Cushions For Dogs

by Christine Pingleton
    A bolster gives your dog a soft surface to lean against and a place to lay his head.

    A bolster gives your dog a soft surface to lean against and a place to lay his head.

    Comstock/Comstock/Getty Images

    Dog cushions come in a variety of shapes, sizes and materials. A cushion can provide your dog not only a comfortable place to rest, but also a place to call his own. Placing multiple cushions in rooms you frequently use is ideal, but a single cushion can be moved from room to room as needed. Choosing the best cushion is a matter of considering your dog’s needs and preferences as well as your own.

    Consider your dog’s preferred sleeping position, and imagine drawing a line around your dog in that position to determine the optimal shape. If your dog likes to sprawl or stretch out on her side, a rectangular cushion will provide the most real estate. If she prefers to curl up, a rounded shape will give her the sense of coziness and security she craves. Some cushions include an attached pillow or a bolster for added comfort and coziness.

    A toy breed may feel lost and overwhelmed on a cushion designed for a large breed, whereas a Great Dane will be hard-pressed to get comfortable on a cushion designed for a smaller dog. Measure the length and width of your dog (include leg extensions for a side-sleeper) in his favorite sleeping position. You want your dog to have adequate room to sleep on the cushion, with a few inches to spare all around.

    Climate plays a big role in choosing an appropriate fabric for the outer cover. Fabrics that impart warmth, such as fleece or pile, are appropriate for cool-weather climates (or rooms that are kept cool through the use of air conditioning). Cooler fabrics, such as cotton or canvas, will entice your dog in hot weather. Some cushions are reversible, with a cotton fabric on one side and a plush fabric on the other. These are ideal for climates where temperatures range from one extreme to the other. Always choose a soft, smooth surface over a nubby or scratchy one.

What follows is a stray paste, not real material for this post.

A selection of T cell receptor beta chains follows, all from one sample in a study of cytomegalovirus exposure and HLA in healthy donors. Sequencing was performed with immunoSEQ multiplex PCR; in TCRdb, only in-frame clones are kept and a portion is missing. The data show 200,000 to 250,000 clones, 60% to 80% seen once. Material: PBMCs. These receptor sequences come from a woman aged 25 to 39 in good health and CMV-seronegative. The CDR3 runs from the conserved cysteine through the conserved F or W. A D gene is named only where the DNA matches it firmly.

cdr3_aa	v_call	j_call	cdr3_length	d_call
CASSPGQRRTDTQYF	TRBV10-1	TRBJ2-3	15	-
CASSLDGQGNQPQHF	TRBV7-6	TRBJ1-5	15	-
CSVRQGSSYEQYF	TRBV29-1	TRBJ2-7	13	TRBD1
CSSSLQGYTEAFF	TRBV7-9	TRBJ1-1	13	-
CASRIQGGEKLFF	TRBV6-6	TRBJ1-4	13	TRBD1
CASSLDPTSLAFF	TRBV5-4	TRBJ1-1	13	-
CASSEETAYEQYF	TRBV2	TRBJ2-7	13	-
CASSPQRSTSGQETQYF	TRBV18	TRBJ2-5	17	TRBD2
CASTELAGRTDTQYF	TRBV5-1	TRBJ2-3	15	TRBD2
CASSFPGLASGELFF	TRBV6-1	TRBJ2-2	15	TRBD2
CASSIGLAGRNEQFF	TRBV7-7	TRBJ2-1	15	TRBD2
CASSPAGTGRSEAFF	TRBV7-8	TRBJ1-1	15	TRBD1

The cushion’s filling may range from a single piece of foam to fiberfill stuffing that your dog can nose around. Some beds mix cedar shavings into the filling to help combat odor and insect infestations. Choices available to meet your specific needs and preferences include cushions made of waterproof and/or hypoallergenic materials; antimicrobial-treated cushions to ward off bacteria, mold and mildew and even cushions made of memory foam for custom comfort. Some cushions offer orthopedic or “egg crate” foam, which can be a good choice for senior dogs and those with arthritis or other joint problems. The larger your dog, the more supportive the filling should be so it doesn’t flatten prematurely.

    Photo Credits

    • Comstock/Comstock/Getty Images

    About the Author

    Christine Pingleton has been working in the publishing industry since 1981, and has authored hundreds of articles for national magazines, from "Business Software Review" to "Trap and Field," as well as various websites, including working as a site guide for About.com. She is currently employed as an editor for Wiley Publishing's "For Dummies" books. She earned a journalism degree from Ball State University.

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